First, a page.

Tag Archives: SDSoC

Conjugate Gradient as benchmark for FPGAs in HPC

During the International Conference on Lattice Field Theory in East Lansing, MI, USA we presented a poster describing our hardware based accelerator for the Dirac matrix inverter. For the first time FPGA devices were shown to be useful in the HPC context discussed at this conference. Several groups expressed their interest in collaboration including the groups from: Michigan State University, Massachusetts Institute of Technology, Brookhaven National Laboratory and China Normal University.

Presented results together with an overview of further development will soon be published. In the meantime you can check out the poster in the results section.

HW-based Conjugate Gradient on Conference

Our innovative solution for accelerating the Conjugate Gradient algorithm in Lattice Quantum Chromodynamics has been accepted for a poster presentation during the 36th Annual International Symposium on Lattice Field Theory in East Lansing in USA.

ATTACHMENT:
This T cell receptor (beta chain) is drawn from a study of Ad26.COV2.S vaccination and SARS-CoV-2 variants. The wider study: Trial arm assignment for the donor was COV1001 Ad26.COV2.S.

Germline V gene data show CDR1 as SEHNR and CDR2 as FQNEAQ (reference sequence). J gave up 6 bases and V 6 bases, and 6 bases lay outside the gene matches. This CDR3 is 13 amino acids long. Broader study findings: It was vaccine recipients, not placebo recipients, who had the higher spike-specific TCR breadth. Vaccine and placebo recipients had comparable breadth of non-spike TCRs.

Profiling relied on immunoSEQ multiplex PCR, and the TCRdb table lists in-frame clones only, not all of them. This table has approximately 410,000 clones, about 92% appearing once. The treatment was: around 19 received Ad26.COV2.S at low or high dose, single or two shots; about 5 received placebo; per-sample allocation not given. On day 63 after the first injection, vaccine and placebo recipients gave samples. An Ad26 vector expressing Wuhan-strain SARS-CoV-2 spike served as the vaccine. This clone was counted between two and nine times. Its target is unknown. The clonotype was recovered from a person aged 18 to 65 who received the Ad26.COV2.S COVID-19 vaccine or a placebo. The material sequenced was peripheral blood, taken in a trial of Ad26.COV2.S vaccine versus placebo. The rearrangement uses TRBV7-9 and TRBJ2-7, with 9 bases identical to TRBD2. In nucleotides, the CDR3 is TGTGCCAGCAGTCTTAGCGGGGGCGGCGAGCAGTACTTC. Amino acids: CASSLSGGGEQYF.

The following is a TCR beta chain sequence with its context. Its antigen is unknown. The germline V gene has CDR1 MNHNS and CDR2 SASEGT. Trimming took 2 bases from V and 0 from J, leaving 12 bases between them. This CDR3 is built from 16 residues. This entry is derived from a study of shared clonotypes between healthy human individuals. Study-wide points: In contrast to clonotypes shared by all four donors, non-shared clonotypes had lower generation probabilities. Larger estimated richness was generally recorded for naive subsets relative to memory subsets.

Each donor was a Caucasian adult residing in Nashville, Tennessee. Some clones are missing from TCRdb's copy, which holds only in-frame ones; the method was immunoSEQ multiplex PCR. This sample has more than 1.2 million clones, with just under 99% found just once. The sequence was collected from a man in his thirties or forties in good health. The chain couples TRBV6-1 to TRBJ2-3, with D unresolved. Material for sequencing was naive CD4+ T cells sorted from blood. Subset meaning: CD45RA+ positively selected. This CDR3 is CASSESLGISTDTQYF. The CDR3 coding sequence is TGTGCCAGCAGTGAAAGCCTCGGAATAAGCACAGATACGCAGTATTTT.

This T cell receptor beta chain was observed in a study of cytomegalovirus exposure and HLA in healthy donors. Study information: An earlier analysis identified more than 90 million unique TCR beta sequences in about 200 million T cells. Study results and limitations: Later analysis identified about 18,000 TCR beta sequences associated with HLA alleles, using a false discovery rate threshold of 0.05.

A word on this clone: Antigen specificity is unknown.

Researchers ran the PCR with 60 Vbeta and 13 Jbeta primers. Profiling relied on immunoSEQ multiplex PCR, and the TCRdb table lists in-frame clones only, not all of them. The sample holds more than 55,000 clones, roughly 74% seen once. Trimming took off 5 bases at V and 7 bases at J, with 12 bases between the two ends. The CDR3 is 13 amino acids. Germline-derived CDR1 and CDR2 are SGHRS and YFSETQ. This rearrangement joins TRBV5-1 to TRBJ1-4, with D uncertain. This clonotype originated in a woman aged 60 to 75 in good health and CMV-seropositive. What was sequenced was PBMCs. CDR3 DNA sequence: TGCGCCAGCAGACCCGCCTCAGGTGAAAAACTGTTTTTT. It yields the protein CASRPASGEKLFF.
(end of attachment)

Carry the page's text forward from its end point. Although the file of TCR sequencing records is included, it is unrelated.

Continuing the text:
We have developed an accelerator capable of performing double precision computations with peak performance at the level of 750 GFLOPS, entirely implemented in Programmable Logic. It is a unique project of this type and sets an entry point for the development of a distributed and scalable High-Performance Computing platform.

Lattice Quantum Chromodynamics – Accelerated

We have managed to evaluate first implementations of the Conjugate Gradient algorithm – an iterative solver for sets of linear equations used in Monte Carlo simulations on the Zynq MPSoC device.

Monte Carlo based algorithms are commonly used in theoretical physics. Such simulations are run on supercomputers, members of our team are using those located in Juelich Forschungszentrum Germany and ICM in Poland, both ranked in top 500 list (positions 22 and 223 respectively).

Those computing facilities are mainly empolying Intel Xeon CPUs, how about accelerating those computations with FPGAs? Or even replace with new platforms featuring FPGAs and MPSoCs? Enourmous amount of resources in currently available series, support from integrated ARM processors and soon available 3D ICs with integrated High Bandwidth Memory are even more convincing.

Our first results are promissing and show great potential of this technology. First shot? About 150x acceleration factor over single ARM core.

Soon we will present more detailed study.